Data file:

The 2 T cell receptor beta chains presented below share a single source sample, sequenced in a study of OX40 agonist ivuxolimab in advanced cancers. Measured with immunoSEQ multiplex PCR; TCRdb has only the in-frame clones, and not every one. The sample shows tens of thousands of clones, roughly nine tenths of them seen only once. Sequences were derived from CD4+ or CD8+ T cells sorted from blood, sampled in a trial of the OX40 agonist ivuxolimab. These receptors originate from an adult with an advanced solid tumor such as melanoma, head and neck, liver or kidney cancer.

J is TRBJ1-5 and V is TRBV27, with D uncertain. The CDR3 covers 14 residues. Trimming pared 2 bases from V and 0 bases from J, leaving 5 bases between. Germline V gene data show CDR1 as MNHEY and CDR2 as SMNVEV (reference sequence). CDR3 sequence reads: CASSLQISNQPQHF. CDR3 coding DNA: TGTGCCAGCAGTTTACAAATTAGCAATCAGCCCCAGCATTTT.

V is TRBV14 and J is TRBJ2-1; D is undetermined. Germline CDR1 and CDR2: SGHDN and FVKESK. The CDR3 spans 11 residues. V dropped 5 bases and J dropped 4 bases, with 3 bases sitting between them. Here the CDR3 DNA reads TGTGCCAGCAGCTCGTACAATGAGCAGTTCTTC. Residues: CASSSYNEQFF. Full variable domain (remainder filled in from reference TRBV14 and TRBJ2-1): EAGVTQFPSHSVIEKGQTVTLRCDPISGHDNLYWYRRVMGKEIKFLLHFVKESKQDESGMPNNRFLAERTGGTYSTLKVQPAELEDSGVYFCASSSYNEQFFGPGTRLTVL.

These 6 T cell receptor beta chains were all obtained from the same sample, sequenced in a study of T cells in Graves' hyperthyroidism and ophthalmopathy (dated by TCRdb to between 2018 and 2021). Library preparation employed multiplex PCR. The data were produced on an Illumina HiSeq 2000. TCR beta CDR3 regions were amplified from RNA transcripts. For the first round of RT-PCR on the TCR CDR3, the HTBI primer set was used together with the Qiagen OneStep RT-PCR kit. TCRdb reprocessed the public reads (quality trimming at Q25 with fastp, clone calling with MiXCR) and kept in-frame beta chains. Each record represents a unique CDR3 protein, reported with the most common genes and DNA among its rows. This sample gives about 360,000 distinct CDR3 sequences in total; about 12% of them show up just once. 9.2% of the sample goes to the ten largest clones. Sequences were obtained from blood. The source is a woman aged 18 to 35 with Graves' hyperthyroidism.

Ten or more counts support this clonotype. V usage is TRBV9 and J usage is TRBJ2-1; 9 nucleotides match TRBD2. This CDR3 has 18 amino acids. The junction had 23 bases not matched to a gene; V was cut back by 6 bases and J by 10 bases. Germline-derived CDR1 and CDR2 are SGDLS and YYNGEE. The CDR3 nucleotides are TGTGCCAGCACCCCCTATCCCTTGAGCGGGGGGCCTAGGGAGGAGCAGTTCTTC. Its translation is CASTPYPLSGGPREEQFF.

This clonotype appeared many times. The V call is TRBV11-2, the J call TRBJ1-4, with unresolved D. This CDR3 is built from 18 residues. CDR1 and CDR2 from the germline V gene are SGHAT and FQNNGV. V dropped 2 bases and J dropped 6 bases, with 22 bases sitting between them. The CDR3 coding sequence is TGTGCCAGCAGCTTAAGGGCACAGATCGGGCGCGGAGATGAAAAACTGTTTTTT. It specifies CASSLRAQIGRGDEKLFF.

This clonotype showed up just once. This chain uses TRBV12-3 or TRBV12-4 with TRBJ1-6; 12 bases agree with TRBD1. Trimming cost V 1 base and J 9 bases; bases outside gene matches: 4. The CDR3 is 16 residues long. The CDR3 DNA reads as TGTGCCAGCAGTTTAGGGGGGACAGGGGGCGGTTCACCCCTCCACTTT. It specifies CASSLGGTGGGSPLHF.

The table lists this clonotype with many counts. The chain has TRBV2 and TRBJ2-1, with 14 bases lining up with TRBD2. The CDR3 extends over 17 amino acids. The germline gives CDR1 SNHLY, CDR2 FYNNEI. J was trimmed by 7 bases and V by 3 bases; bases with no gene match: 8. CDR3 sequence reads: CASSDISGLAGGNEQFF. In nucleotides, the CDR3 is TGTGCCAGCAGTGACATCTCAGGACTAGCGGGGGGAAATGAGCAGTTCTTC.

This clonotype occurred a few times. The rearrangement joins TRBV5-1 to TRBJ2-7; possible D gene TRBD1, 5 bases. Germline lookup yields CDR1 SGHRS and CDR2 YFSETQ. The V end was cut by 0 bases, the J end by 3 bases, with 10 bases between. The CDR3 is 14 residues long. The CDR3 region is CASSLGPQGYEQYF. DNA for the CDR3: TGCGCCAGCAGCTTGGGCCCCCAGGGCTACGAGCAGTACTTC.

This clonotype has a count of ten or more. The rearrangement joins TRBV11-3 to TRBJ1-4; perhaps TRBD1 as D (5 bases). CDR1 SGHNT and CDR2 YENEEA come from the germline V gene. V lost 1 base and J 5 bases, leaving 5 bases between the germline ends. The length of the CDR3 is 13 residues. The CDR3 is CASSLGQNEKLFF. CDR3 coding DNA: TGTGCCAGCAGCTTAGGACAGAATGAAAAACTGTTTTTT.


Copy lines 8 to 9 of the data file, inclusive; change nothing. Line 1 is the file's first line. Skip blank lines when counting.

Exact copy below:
The table lists this clonotype with many counts. The chain has TRBV2 and TRBJ2-1, with 14 bases lining up with TRBD2. The CDR3 extends over 17 amino acids. The germline gives CDR1 SNHLY, CDR2 FYNNEI. J was trimmed by 7 bases and V by 3 bases; bases with no gene match: 8. CDR3 sequence reads: CASSDISGLAGGNEQFF. In nucleotides, the CDR3 is TGTGCCAGCAGTGACATCTCAGGACTAGCGGGGGGAAATGAGCAGTTCTTC.

This clonotype occurred a few times. The rearrangement joins TRBV5-1 to TRBJ2-7; possible D gene TRBD1, 5 bases. Germline lookup yields CDR1 SGHRS and CDR2 YFSETQ. The V end was cut by 0 bases, the J end by 3 bases, with 10 bases between. The CDR3 is 14 residues long. The CDR3 region is CASSLGPQGYEQYF. DNA for the CDR3: TGCGCCAGCAGCTTGGGCCCCCAGGGCTACGAGCAGTACTTC.